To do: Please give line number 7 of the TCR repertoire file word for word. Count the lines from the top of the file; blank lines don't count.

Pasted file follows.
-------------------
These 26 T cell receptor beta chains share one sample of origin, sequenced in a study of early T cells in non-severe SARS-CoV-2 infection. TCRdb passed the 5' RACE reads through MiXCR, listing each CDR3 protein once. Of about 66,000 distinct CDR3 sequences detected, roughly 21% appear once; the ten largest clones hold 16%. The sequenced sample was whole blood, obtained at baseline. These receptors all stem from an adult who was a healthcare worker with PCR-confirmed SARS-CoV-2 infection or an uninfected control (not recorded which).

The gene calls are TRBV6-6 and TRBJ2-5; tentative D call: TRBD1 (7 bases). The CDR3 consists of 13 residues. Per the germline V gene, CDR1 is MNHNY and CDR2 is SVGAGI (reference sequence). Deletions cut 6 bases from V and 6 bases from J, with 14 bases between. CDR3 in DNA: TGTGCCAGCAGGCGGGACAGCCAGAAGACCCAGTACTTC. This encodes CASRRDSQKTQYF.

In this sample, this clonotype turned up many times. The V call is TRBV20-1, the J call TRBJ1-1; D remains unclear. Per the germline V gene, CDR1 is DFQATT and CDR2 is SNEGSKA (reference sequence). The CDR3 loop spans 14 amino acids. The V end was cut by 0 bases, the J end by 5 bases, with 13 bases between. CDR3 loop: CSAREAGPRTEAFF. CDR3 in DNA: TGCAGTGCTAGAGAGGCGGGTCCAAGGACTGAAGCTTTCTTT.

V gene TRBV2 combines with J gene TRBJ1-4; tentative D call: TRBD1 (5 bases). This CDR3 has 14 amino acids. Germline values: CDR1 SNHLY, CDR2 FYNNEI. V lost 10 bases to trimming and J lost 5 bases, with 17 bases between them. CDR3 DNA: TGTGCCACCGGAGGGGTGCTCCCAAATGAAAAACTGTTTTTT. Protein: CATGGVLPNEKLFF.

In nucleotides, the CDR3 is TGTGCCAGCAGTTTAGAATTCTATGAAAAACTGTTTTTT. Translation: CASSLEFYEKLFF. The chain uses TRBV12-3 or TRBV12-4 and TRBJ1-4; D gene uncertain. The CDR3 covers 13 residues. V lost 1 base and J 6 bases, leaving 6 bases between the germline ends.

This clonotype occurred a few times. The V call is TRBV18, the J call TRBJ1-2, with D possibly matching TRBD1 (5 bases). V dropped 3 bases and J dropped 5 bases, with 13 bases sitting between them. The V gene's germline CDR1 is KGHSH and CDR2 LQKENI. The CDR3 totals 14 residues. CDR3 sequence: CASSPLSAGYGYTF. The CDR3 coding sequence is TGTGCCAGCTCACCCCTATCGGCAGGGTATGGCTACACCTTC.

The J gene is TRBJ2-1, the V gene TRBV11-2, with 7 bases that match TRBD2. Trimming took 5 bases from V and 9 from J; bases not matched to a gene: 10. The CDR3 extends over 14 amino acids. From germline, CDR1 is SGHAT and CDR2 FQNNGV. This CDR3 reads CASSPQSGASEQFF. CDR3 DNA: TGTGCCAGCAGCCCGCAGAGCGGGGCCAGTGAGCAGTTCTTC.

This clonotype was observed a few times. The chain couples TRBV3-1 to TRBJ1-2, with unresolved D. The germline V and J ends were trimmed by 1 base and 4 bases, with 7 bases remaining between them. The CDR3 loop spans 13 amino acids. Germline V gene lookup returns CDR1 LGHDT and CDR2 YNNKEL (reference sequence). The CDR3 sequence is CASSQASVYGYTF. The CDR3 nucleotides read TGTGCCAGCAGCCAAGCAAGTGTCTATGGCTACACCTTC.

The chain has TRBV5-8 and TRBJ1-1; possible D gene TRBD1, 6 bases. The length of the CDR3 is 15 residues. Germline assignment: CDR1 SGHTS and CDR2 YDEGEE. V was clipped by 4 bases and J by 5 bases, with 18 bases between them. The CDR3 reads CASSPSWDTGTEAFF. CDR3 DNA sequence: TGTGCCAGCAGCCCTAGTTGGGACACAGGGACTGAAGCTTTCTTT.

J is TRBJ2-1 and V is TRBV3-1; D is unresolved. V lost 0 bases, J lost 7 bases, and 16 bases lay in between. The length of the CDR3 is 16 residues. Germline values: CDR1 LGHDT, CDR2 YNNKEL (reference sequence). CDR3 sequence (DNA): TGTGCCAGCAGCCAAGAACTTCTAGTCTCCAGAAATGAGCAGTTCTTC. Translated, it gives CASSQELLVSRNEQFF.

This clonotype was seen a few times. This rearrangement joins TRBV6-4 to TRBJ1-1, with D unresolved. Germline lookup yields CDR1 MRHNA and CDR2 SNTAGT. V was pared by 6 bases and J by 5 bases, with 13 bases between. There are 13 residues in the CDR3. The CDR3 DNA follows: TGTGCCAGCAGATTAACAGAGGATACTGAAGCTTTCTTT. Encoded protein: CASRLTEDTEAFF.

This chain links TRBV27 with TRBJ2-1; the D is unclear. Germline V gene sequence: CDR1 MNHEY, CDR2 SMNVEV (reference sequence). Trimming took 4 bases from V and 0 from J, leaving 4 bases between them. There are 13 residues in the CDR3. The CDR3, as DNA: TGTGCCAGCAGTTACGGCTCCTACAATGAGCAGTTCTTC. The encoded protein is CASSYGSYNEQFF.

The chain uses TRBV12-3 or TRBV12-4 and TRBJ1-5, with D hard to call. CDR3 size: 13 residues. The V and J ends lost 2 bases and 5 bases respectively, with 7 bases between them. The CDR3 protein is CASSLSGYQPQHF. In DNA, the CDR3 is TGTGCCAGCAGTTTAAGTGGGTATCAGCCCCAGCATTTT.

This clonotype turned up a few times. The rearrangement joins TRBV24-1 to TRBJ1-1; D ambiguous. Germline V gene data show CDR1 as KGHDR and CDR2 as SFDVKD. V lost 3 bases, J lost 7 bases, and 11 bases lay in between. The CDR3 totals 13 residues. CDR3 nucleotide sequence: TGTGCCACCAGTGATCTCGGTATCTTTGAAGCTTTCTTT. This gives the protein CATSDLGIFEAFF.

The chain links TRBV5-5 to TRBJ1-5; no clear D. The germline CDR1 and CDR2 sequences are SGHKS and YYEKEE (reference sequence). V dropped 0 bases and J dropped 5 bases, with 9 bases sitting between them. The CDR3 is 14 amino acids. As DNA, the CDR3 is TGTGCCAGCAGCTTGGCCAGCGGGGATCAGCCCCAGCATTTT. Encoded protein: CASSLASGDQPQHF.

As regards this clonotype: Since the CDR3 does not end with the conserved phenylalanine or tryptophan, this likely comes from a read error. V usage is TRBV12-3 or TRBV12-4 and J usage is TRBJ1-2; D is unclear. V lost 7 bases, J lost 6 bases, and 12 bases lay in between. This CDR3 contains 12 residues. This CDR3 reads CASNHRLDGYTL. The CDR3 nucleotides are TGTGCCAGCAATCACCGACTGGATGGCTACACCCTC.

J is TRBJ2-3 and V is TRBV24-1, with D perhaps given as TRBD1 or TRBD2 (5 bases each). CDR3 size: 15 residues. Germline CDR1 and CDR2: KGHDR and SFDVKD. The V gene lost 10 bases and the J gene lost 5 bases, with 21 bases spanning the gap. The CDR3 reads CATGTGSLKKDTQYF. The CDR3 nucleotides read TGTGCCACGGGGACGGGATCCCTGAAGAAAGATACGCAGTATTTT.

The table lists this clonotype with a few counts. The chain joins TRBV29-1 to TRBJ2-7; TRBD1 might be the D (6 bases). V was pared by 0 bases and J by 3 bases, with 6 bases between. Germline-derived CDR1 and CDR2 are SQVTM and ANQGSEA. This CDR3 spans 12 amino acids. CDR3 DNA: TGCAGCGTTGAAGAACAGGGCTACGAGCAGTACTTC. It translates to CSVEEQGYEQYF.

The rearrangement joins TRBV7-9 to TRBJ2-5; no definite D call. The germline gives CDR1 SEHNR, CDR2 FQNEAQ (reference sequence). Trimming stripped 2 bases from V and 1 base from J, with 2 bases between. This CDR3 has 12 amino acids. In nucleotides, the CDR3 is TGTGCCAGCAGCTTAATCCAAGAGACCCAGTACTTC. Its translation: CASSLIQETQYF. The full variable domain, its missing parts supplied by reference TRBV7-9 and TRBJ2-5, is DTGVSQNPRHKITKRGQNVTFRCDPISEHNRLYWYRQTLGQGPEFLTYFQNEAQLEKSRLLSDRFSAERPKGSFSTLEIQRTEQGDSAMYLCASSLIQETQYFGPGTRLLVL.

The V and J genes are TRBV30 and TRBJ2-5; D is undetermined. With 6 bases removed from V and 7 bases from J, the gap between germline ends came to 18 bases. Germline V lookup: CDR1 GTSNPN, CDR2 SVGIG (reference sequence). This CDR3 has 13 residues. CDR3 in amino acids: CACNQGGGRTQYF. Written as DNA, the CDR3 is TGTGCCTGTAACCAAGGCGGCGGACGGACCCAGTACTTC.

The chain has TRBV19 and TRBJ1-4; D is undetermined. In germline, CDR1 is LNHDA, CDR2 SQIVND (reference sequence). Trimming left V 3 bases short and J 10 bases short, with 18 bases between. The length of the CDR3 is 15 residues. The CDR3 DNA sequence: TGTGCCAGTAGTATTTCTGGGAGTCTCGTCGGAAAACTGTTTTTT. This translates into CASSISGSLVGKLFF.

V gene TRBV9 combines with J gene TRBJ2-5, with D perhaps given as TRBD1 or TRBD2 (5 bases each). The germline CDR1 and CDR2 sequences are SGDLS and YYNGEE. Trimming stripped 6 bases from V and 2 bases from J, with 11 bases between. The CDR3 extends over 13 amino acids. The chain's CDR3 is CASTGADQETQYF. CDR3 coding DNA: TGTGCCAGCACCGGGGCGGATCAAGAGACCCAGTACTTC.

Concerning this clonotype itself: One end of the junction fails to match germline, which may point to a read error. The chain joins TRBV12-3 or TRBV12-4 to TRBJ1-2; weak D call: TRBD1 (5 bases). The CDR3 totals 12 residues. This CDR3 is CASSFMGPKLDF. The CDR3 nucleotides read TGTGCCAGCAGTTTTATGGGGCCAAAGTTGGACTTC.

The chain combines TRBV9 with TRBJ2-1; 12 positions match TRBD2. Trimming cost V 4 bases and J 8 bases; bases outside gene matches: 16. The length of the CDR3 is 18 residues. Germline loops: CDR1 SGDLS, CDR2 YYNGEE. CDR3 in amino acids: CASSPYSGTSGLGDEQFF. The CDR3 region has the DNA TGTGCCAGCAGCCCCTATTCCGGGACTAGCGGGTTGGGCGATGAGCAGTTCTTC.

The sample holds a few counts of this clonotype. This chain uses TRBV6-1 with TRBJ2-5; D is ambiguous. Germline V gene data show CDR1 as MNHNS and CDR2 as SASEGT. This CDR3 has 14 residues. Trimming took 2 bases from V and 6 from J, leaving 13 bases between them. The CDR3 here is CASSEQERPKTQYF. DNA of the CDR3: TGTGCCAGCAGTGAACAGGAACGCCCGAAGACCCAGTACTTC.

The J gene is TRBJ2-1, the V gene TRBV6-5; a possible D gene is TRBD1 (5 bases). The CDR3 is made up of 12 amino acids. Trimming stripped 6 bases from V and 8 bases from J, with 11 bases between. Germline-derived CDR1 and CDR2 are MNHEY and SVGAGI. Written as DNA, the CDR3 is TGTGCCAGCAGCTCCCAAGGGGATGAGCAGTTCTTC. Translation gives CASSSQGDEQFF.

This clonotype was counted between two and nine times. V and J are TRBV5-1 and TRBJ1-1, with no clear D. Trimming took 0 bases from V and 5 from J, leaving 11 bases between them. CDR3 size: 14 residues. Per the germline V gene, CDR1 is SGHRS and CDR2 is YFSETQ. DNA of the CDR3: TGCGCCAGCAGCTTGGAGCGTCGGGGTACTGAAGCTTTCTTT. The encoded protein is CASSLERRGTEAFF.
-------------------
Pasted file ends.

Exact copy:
The J gene is TRBJ2-1, the V gene TRBV11-2, with 7 bases that match TRBD2. Trimming took 5 bases from V and 9 from J; bases not matched to a gene: 10. The CDR3 extends over 14 amino acids. From germline, CDR1 is SGHAT and CDR2 FQNNGV. This CDR3 reads CASSPQSGASEQFF. CDR3 DNA: TGTGCCAGCAGCCCGCAGAGCGGGGCCAGTGAGCAGTTCTTC.